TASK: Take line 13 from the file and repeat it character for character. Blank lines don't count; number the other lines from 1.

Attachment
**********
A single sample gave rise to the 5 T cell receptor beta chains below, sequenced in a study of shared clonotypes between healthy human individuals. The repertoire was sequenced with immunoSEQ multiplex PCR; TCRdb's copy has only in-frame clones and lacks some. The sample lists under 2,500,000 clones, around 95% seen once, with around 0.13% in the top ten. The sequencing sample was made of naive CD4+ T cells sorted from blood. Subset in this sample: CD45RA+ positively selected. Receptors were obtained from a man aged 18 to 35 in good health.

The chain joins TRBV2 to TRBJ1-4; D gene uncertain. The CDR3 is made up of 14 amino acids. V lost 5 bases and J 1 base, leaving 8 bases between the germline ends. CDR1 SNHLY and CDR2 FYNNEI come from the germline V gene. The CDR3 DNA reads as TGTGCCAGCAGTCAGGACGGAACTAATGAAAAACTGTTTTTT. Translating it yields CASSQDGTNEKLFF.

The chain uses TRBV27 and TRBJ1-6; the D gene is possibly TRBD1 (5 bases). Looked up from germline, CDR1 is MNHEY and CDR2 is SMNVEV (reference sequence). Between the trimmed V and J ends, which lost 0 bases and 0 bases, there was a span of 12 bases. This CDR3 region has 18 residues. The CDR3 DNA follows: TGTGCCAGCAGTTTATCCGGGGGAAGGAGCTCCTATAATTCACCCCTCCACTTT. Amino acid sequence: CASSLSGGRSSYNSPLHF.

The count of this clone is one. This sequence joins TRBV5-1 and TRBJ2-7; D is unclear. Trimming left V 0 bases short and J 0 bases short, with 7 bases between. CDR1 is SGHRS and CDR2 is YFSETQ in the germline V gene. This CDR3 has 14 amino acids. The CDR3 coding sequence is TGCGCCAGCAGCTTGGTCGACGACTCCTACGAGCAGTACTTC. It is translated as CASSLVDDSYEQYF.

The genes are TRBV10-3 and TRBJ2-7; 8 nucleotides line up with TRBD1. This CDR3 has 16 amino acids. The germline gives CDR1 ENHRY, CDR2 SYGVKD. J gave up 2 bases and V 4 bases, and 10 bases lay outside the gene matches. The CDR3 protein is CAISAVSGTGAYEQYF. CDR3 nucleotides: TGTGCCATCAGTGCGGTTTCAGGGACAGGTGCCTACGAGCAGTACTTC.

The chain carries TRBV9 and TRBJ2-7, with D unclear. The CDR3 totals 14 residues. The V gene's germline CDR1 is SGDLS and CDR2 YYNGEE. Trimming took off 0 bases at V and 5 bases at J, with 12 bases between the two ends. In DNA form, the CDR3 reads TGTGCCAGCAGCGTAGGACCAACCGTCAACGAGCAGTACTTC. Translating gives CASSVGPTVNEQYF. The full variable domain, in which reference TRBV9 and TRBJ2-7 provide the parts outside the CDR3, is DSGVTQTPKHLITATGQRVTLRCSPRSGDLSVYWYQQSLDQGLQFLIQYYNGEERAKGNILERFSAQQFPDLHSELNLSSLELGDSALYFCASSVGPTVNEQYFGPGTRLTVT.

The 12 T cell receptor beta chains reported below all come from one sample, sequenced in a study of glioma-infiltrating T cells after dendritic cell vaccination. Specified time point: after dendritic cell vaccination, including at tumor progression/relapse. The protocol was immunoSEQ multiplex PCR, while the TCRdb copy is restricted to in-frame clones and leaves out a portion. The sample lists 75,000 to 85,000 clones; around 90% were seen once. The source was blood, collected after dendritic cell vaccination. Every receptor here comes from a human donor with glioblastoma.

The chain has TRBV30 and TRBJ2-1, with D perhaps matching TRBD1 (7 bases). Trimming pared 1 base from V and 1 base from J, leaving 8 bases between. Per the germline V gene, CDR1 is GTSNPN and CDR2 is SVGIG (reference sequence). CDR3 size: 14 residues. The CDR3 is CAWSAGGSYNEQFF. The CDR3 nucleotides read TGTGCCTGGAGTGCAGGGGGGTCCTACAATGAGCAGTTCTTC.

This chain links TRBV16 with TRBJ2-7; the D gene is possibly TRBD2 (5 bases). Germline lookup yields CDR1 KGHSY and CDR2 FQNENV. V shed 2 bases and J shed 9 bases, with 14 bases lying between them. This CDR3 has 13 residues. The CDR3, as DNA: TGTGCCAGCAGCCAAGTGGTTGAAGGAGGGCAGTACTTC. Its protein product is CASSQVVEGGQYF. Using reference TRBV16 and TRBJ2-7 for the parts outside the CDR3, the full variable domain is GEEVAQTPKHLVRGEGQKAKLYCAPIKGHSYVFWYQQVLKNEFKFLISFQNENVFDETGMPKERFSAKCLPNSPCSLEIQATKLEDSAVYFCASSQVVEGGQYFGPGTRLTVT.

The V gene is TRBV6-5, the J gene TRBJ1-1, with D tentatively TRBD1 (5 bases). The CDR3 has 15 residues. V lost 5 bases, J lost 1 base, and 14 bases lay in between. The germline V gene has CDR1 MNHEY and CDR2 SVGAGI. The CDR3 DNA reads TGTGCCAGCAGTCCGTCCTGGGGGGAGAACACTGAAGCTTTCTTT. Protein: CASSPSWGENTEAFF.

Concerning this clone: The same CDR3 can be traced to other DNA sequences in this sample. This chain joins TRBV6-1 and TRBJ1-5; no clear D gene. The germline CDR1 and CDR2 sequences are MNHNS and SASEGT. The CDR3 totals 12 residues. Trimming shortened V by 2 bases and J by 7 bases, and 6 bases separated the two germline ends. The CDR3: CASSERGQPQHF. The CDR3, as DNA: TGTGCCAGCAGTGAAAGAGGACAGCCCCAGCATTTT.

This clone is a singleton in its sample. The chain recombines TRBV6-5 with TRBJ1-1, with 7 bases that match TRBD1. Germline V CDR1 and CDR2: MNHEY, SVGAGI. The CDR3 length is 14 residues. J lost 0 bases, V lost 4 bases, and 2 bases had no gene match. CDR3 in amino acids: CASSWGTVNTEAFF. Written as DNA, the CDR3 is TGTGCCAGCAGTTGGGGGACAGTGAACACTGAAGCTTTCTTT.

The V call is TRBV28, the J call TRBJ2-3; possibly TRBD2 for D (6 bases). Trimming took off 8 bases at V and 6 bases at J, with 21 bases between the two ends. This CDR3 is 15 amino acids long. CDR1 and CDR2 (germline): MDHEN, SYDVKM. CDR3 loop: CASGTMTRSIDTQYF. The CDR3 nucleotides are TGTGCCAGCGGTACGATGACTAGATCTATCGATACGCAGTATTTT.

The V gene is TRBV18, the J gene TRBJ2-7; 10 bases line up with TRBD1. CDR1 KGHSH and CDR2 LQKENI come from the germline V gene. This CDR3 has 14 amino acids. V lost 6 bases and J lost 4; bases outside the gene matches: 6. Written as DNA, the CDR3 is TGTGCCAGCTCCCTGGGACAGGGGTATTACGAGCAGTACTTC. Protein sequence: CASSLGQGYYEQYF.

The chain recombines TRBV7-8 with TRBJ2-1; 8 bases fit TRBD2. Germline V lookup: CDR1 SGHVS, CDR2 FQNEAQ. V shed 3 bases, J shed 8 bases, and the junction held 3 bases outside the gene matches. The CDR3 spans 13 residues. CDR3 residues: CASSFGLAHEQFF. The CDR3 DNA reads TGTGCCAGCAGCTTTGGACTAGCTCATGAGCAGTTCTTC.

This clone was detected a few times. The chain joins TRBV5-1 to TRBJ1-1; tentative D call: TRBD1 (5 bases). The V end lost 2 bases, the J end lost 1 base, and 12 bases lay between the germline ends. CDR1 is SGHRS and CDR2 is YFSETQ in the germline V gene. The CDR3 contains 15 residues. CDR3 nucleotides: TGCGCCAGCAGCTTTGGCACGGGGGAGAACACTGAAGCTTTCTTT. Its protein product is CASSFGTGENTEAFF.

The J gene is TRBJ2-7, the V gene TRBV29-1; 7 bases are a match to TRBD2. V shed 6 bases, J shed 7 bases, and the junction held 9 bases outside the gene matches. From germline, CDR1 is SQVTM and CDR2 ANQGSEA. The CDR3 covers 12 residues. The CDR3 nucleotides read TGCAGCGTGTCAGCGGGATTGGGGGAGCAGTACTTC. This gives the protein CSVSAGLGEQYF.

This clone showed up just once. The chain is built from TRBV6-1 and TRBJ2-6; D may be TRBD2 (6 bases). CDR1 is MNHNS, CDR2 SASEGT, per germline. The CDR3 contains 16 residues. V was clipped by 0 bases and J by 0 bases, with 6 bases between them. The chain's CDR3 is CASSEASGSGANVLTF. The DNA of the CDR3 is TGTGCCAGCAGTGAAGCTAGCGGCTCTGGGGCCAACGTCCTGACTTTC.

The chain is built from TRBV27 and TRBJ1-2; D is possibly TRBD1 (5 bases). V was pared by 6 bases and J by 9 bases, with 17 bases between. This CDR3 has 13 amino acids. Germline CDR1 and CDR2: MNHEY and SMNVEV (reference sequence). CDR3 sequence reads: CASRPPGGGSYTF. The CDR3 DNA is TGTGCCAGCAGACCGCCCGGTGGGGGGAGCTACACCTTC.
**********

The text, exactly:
The V call is TRBV28, the J call TRBJ2-3; possibly TRBD2 for D (6 bases). Trimming took off 8 bases at V and 6 bases at J, with 21 bases between the two ends. This CDR3 is 15 amino acids long. CDR1 and CDR2 (germline): MDHEN, SYDVKM. CDR3 loop: CASGTMTRSIDTQYF. The CDR3 nucleotides are TGTGCCAGCGGTACGATGACTAGATCTATCGATACGCAGTATTTT.